Am Morgen fange ich einen Schnapper, einen Ladyfisch und einen Tarpon mit 40 Pfund mit der Fliege, die mir Tags zuvor Volker geschenkt hat. // Wir wechseln zum Kanal vor der Brücke und fischen in etwa sieben bis acht Meter Tiefe. Das Wasser ist sehr klar, und wir sehen einige große Tarpons rollen, darunter zwei echte Riesen, die unter dem Boot vorbeiziehen. Die Motivation ist hoch und die Stimmung vielversprechend.

Zuerst sind wir noch wegen des Windes verankert, als er nachlässt, löst Manuel den Anker. Ich sehe ein paar Fische im tieferen Wasser blitzen und jagen, werfe dorthin, lasse die Fliege absinken und beginne zu strippen. Kurz vor dem Boot sehe ich dann wieder mehrere Fische um meine Fliege herum. Es erfolgt ein harter Biss. Ich weiß aber sofort, dass es keine Tarpons sind, weil ich die Fische gesehen habe. Ich fange dann einen super Jack Crevalle auf Volkers Fliege. Sie hat sich als Glücksbringer bewährt, jetzt ist sie aber endgültig erledigt, und ich muss gezwungener Maßen auf eine Bunny Black purple wechseln.

Wieder ziehen Tarpons unter dem Boot durch. Es ist der erste Tag mit klarem Wasser, gleichzeitig Vollmondtag. Drei, vier Würfe nach dem Jack Crevalle habe ich dann einen brutalen Biss. Ich kann einen harten Schnur-Anschlag setzen und verbrenne mir dabei die Finger durch den Fingerschutz hindurch.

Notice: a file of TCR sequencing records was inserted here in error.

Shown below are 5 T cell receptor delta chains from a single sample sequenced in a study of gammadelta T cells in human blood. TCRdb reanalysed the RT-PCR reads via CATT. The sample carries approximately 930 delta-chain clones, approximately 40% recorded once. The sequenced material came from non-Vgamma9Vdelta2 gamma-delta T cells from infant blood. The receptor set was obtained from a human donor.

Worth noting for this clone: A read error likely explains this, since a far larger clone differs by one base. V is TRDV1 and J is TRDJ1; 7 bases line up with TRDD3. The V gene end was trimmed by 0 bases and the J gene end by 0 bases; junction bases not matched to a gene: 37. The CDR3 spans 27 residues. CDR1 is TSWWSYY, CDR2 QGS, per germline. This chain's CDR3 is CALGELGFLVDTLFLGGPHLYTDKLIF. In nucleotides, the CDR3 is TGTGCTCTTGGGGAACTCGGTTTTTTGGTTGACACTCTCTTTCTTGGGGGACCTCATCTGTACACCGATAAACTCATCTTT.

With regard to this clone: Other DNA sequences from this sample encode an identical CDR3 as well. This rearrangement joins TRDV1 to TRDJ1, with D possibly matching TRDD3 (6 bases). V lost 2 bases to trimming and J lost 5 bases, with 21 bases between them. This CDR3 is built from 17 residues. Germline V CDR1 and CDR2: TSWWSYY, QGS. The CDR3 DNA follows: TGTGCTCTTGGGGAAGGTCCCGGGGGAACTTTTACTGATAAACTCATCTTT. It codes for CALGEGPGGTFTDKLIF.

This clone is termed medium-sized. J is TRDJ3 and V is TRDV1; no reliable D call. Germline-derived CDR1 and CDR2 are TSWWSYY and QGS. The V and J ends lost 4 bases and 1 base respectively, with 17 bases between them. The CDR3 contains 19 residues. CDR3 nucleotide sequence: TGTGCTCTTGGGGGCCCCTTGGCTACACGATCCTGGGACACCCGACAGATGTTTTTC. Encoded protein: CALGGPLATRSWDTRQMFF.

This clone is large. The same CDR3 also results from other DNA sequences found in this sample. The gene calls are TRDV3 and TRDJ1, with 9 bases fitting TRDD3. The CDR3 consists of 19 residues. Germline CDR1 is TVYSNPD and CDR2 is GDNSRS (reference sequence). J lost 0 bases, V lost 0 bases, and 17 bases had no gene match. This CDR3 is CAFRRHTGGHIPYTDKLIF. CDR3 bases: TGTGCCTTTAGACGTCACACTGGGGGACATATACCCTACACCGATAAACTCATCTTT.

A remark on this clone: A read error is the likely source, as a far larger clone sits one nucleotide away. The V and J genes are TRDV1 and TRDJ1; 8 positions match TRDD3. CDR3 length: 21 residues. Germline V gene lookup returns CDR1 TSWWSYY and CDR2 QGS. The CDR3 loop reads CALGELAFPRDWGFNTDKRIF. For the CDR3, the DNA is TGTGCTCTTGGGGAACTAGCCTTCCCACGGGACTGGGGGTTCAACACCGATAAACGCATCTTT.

Einige Sekunden danach kommt der Tarpon hoch, Manuel ruft: „Tarpon gigante!“. Mir bleibt das Herz fast stehen, als ich den Fisch in voller Größe nur ein paar Meter vom Boot entfernt aus dem Wasser springen sehe. Zuerst bin ich nervös und habe Angst den Fisch zu verlieren, weil ich ihn unbedingt landen will.

Petra und Volker sind in der Nähe, sehen zu und wissen sicher auch schon, dass ich einen Riesen dran habe. Der Fisch springt sieben, acht Mal, dann wird er ruhiger und ich hoffnungsvoller und sicherer. Ich drille 55 Minuten mit meiner 12er und kann dann meinen ersten Tarpon Gigante landen!


All images
of the trip